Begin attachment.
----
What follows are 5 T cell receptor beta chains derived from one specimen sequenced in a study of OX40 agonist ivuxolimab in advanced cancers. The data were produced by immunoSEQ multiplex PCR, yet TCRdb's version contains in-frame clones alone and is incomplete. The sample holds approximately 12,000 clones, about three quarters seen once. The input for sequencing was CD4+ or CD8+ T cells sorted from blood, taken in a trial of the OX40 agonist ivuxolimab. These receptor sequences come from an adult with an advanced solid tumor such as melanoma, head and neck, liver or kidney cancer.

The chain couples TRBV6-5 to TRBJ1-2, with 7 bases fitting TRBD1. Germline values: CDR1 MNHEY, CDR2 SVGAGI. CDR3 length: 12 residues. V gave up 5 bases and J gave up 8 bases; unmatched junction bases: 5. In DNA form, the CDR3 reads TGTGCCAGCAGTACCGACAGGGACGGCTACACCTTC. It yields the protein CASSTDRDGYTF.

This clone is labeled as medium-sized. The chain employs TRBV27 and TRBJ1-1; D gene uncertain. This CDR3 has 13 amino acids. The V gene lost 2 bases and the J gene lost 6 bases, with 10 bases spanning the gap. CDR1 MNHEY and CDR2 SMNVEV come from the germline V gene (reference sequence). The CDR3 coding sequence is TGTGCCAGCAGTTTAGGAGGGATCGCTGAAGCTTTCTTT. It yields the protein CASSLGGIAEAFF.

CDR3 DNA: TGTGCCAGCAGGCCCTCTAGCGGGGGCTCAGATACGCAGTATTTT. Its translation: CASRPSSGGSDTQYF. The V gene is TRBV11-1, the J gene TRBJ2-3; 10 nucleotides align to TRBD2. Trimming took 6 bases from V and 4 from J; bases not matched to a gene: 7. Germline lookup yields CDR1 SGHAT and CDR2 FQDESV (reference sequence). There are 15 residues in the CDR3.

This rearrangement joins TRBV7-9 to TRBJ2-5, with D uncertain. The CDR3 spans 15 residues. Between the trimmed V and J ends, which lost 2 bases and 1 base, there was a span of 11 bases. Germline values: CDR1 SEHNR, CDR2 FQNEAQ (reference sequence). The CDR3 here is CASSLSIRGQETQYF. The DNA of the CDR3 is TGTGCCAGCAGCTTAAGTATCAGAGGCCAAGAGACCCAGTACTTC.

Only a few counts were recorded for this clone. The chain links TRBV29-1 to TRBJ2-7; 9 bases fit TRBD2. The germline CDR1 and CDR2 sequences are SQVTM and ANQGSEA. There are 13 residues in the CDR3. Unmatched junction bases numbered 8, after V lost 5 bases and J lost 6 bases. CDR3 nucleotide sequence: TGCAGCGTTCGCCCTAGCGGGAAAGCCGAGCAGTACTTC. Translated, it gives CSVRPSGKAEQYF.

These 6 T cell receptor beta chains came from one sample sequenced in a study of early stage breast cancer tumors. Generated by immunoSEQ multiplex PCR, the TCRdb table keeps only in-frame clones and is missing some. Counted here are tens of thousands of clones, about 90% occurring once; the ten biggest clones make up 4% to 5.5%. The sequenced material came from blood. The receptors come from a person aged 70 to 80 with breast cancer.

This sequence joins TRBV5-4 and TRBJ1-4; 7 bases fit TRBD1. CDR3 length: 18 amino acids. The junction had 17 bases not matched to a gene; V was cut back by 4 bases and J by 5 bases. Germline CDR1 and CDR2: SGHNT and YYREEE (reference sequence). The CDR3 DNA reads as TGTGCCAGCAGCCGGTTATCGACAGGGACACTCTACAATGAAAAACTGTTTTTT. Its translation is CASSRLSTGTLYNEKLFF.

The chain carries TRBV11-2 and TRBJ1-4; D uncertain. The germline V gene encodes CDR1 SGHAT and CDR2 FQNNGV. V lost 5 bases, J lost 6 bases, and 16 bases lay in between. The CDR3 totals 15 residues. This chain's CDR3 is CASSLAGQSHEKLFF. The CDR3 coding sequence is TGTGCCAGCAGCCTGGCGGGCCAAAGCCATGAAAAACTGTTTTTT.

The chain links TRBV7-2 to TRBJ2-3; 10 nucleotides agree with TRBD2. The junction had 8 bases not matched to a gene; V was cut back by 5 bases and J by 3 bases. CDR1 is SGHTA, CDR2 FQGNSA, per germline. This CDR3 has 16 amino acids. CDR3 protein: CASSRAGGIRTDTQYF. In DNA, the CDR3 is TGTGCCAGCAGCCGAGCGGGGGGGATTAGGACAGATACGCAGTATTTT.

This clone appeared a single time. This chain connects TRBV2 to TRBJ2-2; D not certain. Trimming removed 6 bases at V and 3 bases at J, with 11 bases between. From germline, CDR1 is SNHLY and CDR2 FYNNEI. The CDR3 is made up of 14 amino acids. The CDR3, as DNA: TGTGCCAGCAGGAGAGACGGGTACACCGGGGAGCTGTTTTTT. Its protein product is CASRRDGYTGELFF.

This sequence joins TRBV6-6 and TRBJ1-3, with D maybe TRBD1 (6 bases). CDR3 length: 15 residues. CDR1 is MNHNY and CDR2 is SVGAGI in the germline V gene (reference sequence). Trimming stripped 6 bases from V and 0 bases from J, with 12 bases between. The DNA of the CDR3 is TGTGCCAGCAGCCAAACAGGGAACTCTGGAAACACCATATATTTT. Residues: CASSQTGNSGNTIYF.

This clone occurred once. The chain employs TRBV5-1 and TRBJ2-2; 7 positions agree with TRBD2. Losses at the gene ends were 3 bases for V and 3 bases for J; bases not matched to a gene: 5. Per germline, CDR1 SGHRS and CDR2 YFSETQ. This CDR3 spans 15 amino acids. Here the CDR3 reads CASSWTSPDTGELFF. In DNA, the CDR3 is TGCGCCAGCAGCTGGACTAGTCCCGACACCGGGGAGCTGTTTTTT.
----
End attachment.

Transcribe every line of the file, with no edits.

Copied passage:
What follows are 5 T cell receptor beta chains derived from one specimen sequenced in a study of OX40 agonist ivuxolimab in advanced cancers. The data were produced by immunoSEQ multiplex PCR, yet TCRdb's version contains in-frame clones alone and is incomplete. The sample holds approximately 12,000 clones, about three quarters seen once. The input for sequencing was CD4+ or CD8+ T cells sorted from blood, taken in a trial of the OX40 agonist ivuxolimab. These receptor sequences come from an adult with an advanced solid tumor such as melanoma, head and neck, liver or kidney cancer.

The chain couples TRBV6-5 to TRBJ1-2, with 7 bases fitting TRBD1. Germline values: CDR1 MNHEY, CDR2 SVGAGI. CDR3 length: 12 residues. V gave up 5 bases and J gave up 8 bases; unmatched junction bases: 5. In DNA form, the CDR3 reads TGTGCCAGCAGTACCGACAGGGACGGCTACACCTTC. It yields the protein CASSTDRDGYTF.

This clone is labeled as medium-sized. The chain employs TRBV27 and TRBJ1-1; D gene uncertain. This CDR3 has 13 amino acids. The V gene lost 2 bases and the J gene lost 6 bases, with 10 bases spanning the gap. CDR1 MNHEY and CDR2 SMNVEV come from the germline V gene (reference sequence). The CDR3 coding sequence is TGTGCCAGCAGTTTAGGAGGGATCGCTGAAGCTTTCTTT. It yields the protein CASSLGGIAEAFF.

CDR3 DNA: TGTGCCAGCAGGCCCTCTAGCGGGGGCTCAGATACGCAGTATTTT. Its translation: CASRPSSGGSDTQYF. The V gene is TRBV11-1, the J gene TRBJ2-3; 10 nucleotides align to TRBD2. Trimming took 6 bases from V and 4 from J; bases not matched to a gene: 7. Germline lookup yields CDR1 SGHAT and CDR2 FQDESV (reference sequence). There are 15 residues in the CDR3.

This rearrangement joins TRBV7-9 to TRBJ2-5, with D uncertain. The CDR3 spans 15 residues. Between the trimmed V and J ends, which lost 2 bases and 1 base, there was a span of 11 bases. Germline values: CDR1 SEHNR, CDR2 FQNEAQ (reference sequence). The CDR3 here is CASSLSIRGQETQYF. The DNA of the CDR3 is TGTGCCAGCAGCTTAAGTATCAGAGGCCAAGAGACCCAGTACTTC.

Only a few counts were recorded for this clone. The chain links TRBV29-1 to TRBJ2-7; 9 bases fit TRBD2. The germline CDR1 and CDR2 sequences are SQVTM and ANQGSEA. There are 13 residues in the CDR3. Unmatched junction bases numbered 8, after V lost 5 bases and J lost 6 bases. CDR3 nucleotide sequence: TGCAGCGTTCGCCCTAGCGGGAAAGCCGAGCAGTACTTC. Translated, it gives CSVRPSGKAEQYF.

These 6 T cell receptor beta chains came from one sample sequenced in a study of early stage breast cancer tumors. Generated by immunoSEQ multiplex PCR, the TCRdb table keeps only in-frame clones and is missing some. Counted here are tens of thousands of clones, about 90% occurring once; the ten biggest clones make up 4% to 5.5%. The sequenced material came from blood. The receptors come from a person aged 70 to 80 with breast cancer.

This sequence joins TRBV5-4 and TRBJ1-4; 7 bases fit TRBD1. CDR3 length: 18 amino acids. The junction had 17 bases not matched to a gene; V was cut back by 4 bases and J by 5 bases. Germline CDR1 and CDR2: SGHNT and YYREEE (reference sequence). The CDR3 DNA reads as TGTGCCAGCAGCCGGTTATCGACAGGGACACTCTACAATGAAAAACTGTTTTTT. Its translation is CASSRLSTGTLYNEKLFF.

The chain carries TRBV11-2 and TRBJ1-4; D uncertain. The germline V gene encodes CDR1 SGHAT and CDR2 FQNNGV. V lost 5 bases, J lost 6 bases, and 16 bases lay in between. The CDR3 totals 15 residues. This chain's CDR3 is CASSLAGQSHEKLFF. The CDR3 coding sequence is TGTGCCAGCAGCCTGGCGGGCCAAAGCCATGAAAAACTGTTTTTT.

The chain links TRBV7-2 to TRBJ2-3; 10 nucleotides agree with TRBD2. The junction had 8 bases not matched to a gene; V was cut back by 5 bases and J by 3 bases. CDR1 is SGHTA, CDR2 FQGNSA, per germline. This CDR3 has 16 amino acids. CDR3 protein: CASSRAGGIRTDTQYF. In DNA, the CDR3 is TGTGCCAGCAGCCGAGCGGGGGGGATTAGGACAGATACGCAGTATTTT.

This clone appeared a single time. This chain connects TRBV2 to TRBJ2-2; D not certain. Trimming removed 6 bases at V and 3 bases at J, with 11 bases between. From germline, CDR1 is SNHLY and CDR2 FYNNEI. The CDR3 is made up of 14 amino acids. The CDR3, as DNA: TGTGCCAGCAGGAGAGACGGGTACACCGGGGAGCTGTTTTTT. Its protein product is CASRRDGYTGELFF.

This sequence joins TRBV6-6 and TRBJ1-3, with D maybe TRBD1 (6 bases). CDR3 length: 15 residues. CDR1 is MNHNY and CDR2 is SVGAGI in the germline V gene (reference sequence). Trimming stripped 6 bases from V and 0 bases from J, with 12 bases between. The DNA of the CDR3 is TGTGCCAGCAGCCAAACAGGGAACTCTGGAAACACCATATATTTT. Residues: CASSQTGNSGNTIYF.

This clone occurred once. The chain employs TRBV5-1 and TRBJ2-2; 7 positions agree with TRBD2. Losses at the gene ends were 3 bases for V and 3 bases for J; bases not matched to a gene: 5. Per germline, CDR1 SGHRS and CDR2 YFSETQ. This CDR3 spans 15 amino acids. Here the CDR3 reads CASSWTSPDTGELFF. In DNA, the CDR3 is TGCGCCAGCAGCTGGACTAGTCCCGACACCGGGGAGCTGTTTTTT.